Skip to content Skip to navigation

The Prodigal Son

King, Martin Luther, Jr.
October 1, 1956 to October 31, 1956
Martin Luther King, Jr. - Career in Ministry


During October 1956, King began a series of sermons at Dexter on the parable of the prodigal son.1 He incorporates ideas gleaned from Buttrick and J. Wallace Hamilton in this handwritten outline.2

  1. This is probly the most familiar of all of the parables of Jesus. George Mury has said that this parable is “the most divinely tender and the most humanly touching story ever told on earth. This is no exaggration. No story more instantly touches the nerve of actual life. It is the story of a boy who churned his life into fleshly mess and is condemned by it and is finally saved.3

  2. Tell the story.4 As we look at the Prodical, let us look not as spectators. The Prodical is a faithful reflection of life everywhere, in every age.

  3. The one word that can describe all of this boys mistakes is the word “illusion”.
    He was the tragic victim of a threefold illusion
    What is an illusion. It is an imange in the mind's eye which has no corresponding existnce in reality.

    1. The first illusion is his mind was that pleasure is the end of life; that the satisfaction of the senses is the end of existence. This is an old illusion

      1. The Hedonist
      2. Epicurus
      3. Ecclesiates5
      4. Omar Khayyam

      {The moving Finger writes and Having writ, moves on
      Neither tears nor wit can cancel out a line of it!
      “A Book of verses underneath the Bough, A jug of wine, a loaf of Bread an Thou}6

      “The saddest people in the world,” wrote Winchell, “are those sitting in joints making believe they are having a good time.” This Broadway street [of fools?]7

    2. The second illusion was the feeling on the part of the prodical that he was independent; that he could live life happily outside his fathers house and his fathers will.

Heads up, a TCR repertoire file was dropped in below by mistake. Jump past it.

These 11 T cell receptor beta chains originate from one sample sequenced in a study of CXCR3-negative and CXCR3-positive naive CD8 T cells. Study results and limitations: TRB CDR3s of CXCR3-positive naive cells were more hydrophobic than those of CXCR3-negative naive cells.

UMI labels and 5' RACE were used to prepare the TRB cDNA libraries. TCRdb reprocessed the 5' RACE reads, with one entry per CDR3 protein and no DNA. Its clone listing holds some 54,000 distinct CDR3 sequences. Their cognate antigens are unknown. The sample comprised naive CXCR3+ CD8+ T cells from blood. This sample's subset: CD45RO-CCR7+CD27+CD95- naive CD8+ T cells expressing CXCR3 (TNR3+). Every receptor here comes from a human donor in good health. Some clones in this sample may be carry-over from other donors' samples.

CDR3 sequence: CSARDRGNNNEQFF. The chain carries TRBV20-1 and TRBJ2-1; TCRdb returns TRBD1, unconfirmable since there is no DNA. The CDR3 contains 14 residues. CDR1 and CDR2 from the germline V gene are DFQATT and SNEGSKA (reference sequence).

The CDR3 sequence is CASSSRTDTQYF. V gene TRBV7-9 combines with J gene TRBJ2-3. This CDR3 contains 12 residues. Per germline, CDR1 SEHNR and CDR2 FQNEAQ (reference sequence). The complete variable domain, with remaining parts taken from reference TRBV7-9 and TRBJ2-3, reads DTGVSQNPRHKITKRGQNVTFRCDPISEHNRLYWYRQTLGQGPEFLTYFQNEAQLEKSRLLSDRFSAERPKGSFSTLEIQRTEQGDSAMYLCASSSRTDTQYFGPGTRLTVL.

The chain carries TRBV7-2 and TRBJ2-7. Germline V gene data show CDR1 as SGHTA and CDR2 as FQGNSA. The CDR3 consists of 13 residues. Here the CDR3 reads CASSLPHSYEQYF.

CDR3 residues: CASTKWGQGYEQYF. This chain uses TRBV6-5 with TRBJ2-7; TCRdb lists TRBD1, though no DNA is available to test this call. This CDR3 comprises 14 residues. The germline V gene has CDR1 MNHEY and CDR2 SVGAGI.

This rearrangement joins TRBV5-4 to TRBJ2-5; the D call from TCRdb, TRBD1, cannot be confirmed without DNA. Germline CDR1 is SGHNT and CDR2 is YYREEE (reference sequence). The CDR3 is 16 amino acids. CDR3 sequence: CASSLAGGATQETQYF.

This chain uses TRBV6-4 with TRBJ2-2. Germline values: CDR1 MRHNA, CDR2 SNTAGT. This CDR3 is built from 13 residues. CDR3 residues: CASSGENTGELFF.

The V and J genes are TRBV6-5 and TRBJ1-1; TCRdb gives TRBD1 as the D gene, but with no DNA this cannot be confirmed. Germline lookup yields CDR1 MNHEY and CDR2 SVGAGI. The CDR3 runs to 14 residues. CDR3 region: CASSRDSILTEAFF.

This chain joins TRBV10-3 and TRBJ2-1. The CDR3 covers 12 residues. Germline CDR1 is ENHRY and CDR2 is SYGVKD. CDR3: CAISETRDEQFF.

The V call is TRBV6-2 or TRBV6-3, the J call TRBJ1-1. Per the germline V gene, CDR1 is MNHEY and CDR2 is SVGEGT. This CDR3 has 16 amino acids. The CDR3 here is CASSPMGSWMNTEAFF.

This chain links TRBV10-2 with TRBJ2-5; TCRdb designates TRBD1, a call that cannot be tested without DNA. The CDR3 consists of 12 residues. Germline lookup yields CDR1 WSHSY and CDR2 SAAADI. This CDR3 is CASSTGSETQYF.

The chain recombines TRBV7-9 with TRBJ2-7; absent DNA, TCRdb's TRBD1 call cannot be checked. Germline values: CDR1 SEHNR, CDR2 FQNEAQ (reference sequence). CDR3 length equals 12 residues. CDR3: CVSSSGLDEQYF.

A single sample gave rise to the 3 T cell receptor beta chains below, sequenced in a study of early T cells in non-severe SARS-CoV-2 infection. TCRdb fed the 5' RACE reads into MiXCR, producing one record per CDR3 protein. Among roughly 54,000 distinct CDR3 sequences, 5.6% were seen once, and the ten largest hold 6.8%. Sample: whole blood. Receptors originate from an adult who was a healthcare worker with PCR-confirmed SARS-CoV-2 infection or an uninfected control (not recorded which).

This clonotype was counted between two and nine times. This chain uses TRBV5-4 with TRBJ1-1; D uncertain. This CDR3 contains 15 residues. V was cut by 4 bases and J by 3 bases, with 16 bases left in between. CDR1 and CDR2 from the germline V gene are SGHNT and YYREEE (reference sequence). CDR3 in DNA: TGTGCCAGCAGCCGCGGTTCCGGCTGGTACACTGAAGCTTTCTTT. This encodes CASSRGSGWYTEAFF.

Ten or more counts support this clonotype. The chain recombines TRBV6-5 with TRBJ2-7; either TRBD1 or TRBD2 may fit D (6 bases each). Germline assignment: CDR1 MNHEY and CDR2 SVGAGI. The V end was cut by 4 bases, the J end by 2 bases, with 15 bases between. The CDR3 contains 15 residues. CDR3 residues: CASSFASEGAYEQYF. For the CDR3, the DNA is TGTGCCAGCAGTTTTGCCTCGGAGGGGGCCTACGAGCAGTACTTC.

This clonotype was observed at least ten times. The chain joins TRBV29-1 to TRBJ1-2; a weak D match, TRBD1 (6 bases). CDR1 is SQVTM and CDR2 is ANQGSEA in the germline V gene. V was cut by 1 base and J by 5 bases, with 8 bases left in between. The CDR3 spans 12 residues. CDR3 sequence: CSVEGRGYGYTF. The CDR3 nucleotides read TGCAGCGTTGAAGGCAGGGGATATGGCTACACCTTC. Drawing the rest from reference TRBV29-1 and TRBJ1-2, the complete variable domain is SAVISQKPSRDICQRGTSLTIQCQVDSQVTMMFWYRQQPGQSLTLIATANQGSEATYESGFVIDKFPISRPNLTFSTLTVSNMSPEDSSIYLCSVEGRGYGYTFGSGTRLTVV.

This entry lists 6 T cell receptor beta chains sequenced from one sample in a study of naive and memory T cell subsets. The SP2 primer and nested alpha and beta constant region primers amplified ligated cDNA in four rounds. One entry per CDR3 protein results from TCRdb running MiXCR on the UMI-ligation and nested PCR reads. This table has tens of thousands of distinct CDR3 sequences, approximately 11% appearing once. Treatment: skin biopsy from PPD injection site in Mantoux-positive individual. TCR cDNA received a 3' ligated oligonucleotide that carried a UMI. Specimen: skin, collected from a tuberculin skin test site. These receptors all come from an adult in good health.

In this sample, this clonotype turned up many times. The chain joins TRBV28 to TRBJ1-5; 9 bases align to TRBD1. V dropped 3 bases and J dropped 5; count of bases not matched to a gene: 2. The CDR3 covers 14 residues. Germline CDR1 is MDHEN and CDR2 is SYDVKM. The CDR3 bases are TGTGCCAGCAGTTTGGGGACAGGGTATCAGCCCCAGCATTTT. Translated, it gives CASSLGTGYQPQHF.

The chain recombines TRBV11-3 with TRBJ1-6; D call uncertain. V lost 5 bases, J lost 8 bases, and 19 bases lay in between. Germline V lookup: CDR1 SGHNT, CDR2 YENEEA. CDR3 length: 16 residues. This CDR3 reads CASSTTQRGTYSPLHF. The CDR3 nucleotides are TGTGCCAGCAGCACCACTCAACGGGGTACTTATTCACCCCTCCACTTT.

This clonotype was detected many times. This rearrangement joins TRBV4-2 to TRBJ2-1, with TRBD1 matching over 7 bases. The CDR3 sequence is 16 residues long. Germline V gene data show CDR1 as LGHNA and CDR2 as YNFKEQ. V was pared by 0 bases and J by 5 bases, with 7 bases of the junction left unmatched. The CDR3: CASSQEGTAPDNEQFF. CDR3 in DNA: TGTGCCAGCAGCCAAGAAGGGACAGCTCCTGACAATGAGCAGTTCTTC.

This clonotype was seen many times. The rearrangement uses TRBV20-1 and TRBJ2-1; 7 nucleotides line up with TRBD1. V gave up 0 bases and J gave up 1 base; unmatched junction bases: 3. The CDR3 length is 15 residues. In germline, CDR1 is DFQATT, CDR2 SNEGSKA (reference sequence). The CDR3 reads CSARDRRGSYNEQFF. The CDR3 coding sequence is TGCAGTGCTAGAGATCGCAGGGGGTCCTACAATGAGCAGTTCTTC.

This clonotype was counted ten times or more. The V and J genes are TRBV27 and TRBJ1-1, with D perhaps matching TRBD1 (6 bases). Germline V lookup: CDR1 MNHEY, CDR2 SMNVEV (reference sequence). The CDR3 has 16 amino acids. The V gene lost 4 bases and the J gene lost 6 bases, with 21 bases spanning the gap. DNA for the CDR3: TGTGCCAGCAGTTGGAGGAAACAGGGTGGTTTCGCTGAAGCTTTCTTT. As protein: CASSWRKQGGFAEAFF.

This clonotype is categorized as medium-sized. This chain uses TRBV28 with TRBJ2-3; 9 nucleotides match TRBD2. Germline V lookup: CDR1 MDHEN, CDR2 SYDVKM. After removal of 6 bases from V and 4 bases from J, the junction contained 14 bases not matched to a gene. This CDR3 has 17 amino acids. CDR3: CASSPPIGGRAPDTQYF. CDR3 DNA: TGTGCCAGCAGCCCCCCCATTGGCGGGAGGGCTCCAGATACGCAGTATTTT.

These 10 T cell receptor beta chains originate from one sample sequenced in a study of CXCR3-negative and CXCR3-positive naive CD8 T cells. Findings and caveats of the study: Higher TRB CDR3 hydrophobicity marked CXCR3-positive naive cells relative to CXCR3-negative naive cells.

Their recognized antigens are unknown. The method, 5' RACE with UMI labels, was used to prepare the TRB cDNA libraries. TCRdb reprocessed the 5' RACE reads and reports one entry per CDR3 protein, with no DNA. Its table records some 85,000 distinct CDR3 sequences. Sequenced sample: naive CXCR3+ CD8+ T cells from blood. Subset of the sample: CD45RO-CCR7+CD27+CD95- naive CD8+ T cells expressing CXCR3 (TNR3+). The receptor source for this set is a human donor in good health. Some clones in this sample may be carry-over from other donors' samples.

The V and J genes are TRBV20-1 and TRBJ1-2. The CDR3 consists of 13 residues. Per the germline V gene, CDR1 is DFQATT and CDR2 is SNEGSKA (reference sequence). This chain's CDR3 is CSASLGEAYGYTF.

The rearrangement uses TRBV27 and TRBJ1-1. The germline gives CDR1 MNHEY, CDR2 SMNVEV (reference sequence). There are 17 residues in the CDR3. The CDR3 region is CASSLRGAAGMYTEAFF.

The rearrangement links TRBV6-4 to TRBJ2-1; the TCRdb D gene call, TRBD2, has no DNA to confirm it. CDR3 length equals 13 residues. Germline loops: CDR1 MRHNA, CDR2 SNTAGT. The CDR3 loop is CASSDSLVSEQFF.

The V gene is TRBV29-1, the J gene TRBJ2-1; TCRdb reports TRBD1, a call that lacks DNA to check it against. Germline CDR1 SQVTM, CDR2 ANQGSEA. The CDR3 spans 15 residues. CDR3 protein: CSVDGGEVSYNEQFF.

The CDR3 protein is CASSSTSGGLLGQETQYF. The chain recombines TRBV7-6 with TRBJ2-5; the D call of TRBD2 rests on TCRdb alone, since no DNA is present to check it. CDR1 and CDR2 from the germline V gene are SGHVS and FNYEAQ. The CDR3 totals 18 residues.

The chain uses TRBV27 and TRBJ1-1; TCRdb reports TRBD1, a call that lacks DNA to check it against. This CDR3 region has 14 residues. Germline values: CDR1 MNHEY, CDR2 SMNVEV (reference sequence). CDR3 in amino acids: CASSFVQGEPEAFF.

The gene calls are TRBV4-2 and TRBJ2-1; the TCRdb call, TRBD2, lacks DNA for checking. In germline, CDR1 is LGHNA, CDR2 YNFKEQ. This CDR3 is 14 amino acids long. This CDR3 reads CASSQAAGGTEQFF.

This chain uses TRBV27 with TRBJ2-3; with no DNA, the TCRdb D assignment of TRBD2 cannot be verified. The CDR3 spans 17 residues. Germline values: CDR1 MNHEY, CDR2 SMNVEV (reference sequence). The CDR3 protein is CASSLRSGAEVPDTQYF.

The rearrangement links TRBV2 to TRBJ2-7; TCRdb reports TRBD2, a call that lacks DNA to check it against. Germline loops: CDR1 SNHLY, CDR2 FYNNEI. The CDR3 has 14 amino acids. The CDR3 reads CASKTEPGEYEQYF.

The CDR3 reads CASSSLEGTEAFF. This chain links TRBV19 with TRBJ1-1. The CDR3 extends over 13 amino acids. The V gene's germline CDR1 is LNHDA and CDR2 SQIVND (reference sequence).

3. He was a victim of the illusion that freedom is liscnce.

1. A report titled “Travels with the Pastor” in the 17 October 1956 Dexter Echo indicates that King delivered a series of sermons on the prodigal son. This outline may represent King's first sermon of the series.

2. Buttrick, The Parables of Jesus, pp. 189-194; Hamilton, Horns and Halos in Human Nature (Westwood, NJ.: Revell, 1954), pp. 25-34. King annotated a copy of Hamilton's book and kept it in his personal library. He also drew significantly from Hamilton in another sermon outline on this theme (Prodigal Son, Sermon outline, 1964-1968).

3. Buttrick, The Parables of Jesus, p. 189: “‘The most divinely tender and most humanly touching story ever told on our earth,’ says George Murray. The appraisal is not extravagant… No story more instantly touches the nerve of actual life… The boy who has churned his life into a fleshly mess is condemned by it, and saved.” For George Murray's words, see Murray, Jesus and His Parables (Edinburgh: T. & T. Clark, 1914), p. 163.

4. Luke 15:11-32. In Jesus's parable of the prodigal son, a son takes his share of his father's estate and squanders it on indulgent pleasures. He is still welcomed home after becoming destitute.

5. Hamilton paraphrased Ecclesiastes 2:4-11 in his analysis of the prodigal son, which King underlined in his copy of the sermon: “Away back in antiquity a man wrote it down and got it recorded in the Bible: ‘I tried it,’ he said. ‘I made a business of happiness. I worked hard at the game, surrounded myself with all the pleasures the senses could provide, withheld not my heart from any joy. Then one day I drew a line under it, added it up, and all I got was zero, nothing. All is vanity, a striving after the wind’” (Horns and Halos in Human Nature, p. 31).

6. King quotes from Khayyám's Rubáiyát 71 and 12 (pp. 50 and 31). Hamilton also cited these two verses to exemplify “the philosophy of the prodigal” (Horns and Halos in Human Nature, p. 29).

7. King probably refers to journalist Walter Winchell, whose syndicated gossip column “On Broadway” ran in newspapers from 1924 until 1963.


MLKJP-GAMK, Martin Luther King, Jr. Papers (Series I-IV), Martin Luther King, Jr., Center for Nonviolent Social Change, Inc., Atlanta, Ga., Vault box 6, folder 10.